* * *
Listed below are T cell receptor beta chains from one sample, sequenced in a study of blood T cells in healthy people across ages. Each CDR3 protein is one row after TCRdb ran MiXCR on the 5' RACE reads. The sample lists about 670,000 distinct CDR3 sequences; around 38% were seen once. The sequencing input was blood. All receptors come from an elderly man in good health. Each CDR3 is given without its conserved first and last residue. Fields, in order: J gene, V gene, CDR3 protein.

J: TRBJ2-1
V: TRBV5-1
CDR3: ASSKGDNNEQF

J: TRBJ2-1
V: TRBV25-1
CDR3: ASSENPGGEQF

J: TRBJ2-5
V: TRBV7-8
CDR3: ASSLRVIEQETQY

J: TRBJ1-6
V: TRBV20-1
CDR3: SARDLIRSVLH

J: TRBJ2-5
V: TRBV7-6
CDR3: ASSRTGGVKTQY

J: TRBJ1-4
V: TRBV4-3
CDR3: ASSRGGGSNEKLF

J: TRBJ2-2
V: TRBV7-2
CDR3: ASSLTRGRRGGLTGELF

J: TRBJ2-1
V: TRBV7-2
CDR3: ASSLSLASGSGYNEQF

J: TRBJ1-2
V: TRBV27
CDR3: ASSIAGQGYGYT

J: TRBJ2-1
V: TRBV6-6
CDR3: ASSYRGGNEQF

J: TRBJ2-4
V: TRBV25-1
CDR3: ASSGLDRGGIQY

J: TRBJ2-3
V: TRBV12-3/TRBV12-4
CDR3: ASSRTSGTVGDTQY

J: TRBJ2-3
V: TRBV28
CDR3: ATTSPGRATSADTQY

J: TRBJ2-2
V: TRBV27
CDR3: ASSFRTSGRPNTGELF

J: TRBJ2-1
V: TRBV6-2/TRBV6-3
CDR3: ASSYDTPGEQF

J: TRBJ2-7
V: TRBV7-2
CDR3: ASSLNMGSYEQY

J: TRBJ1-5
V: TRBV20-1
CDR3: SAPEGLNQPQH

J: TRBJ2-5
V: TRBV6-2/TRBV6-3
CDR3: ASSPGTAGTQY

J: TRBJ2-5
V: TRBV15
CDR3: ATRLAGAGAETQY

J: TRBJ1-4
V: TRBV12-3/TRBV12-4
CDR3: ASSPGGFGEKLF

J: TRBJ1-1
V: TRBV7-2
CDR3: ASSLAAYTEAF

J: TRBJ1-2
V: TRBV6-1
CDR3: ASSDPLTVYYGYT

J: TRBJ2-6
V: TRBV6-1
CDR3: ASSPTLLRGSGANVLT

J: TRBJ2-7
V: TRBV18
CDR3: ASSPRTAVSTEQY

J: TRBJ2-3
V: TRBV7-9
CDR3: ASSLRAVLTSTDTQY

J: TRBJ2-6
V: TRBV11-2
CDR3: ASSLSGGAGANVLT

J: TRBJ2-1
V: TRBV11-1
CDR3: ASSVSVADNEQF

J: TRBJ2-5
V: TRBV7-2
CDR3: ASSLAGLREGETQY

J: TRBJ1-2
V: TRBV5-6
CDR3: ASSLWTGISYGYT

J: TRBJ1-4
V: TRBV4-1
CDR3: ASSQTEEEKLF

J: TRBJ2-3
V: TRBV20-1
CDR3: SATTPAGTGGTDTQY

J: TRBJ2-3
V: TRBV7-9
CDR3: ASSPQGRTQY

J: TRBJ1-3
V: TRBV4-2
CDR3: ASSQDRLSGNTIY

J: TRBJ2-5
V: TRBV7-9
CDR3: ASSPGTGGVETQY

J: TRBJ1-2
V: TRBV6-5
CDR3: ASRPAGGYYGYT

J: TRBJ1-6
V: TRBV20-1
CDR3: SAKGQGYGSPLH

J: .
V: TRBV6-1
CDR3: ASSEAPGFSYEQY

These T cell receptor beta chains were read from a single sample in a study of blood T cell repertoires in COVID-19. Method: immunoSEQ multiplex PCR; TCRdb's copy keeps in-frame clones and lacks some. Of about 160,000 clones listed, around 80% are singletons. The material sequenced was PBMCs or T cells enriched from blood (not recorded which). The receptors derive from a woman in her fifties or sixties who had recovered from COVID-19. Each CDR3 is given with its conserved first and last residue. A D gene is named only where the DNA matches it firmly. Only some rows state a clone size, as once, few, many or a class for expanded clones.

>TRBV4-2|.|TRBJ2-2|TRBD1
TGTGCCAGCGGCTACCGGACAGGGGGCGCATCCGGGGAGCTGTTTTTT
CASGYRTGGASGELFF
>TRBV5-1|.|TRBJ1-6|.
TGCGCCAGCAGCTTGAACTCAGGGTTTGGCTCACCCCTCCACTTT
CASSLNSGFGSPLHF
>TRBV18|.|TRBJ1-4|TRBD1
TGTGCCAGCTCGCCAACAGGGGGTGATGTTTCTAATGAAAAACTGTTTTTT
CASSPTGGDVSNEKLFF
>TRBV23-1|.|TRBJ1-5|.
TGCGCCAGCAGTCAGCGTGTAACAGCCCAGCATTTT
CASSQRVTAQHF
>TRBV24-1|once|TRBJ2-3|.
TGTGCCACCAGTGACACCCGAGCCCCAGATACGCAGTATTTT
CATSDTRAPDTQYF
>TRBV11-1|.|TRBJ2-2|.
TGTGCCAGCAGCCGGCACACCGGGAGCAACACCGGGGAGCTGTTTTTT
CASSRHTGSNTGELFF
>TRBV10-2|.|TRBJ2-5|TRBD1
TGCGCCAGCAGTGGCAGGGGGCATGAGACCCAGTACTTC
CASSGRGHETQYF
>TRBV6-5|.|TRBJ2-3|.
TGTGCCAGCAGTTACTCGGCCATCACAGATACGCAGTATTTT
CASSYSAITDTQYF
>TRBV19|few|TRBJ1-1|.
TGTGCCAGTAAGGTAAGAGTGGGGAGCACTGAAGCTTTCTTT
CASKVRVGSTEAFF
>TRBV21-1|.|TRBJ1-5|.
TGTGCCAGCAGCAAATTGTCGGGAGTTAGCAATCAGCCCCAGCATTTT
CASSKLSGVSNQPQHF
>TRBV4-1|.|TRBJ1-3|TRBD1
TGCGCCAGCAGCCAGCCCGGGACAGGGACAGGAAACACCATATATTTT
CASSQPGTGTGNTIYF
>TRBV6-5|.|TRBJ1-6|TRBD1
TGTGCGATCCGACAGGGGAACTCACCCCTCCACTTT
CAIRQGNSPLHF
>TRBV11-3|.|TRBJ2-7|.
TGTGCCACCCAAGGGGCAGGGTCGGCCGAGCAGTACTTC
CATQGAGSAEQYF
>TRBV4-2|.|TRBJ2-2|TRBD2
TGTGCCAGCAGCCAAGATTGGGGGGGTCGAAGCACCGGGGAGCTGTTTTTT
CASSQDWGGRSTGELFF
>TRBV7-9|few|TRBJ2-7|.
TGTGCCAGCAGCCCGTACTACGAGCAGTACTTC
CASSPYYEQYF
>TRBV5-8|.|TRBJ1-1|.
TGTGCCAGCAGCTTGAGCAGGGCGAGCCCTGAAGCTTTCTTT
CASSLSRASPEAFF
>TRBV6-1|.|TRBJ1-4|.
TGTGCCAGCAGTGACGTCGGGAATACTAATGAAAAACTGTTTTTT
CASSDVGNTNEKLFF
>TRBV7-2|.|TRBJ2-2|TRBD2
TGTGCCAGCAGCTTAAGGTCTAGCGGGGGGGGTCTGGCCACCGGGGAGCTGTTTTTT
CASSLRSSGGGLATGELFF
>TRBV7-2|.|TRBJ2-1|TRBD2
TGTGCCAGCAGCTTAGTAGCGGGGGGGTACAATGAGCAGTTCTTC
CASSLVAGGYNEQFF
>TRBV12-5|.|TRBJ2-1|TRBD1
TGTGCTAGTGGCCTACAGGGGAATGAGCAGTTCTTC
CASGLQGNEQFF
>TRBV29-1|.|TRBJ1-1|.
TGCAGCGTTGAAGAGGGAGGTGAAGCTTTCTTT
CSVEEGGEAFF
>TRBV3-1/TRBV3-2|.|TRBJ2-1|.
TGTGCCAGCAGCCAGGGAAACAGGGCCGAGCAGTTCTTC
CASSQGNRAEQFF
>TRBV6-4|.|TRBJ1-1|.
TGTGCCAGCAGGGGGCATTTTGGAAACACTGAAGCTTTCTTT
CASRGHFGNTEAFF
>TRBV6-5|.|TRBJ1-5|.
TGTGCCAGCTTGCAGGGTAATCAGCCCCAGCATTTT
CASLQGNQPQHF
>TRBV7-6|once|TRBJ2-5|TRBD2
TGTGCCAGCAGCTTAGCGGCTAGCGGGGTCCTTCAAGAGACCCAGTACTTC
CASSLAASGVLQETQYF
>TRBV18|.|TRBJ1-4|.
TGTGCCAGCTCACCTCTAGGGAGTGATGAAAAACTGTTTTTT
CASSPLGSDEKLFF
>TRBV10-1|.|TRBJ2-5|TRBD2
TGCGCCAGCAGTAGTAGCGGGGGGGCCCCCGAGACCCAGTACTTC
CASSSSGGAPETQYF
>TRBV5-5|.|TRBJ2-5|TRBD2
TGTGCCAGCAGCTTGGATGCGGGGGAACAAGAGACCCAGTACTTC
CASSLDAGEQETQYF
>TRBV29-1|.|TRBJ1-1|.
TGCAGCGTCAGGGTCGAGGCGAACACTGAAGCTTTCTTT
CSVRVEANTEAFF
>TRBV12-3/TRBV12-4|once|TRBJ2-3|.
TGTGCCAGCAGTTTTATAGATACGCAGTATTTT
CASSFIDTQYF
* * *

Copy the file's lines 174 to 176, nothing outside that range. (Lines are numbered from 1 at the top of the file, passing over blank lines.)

>TRBV29-1|.|TRBJ1-1|.
TGCAGCGTTGAAGAGGGAGGTGAAGCTTTCTTT
CSVEEGGEAFF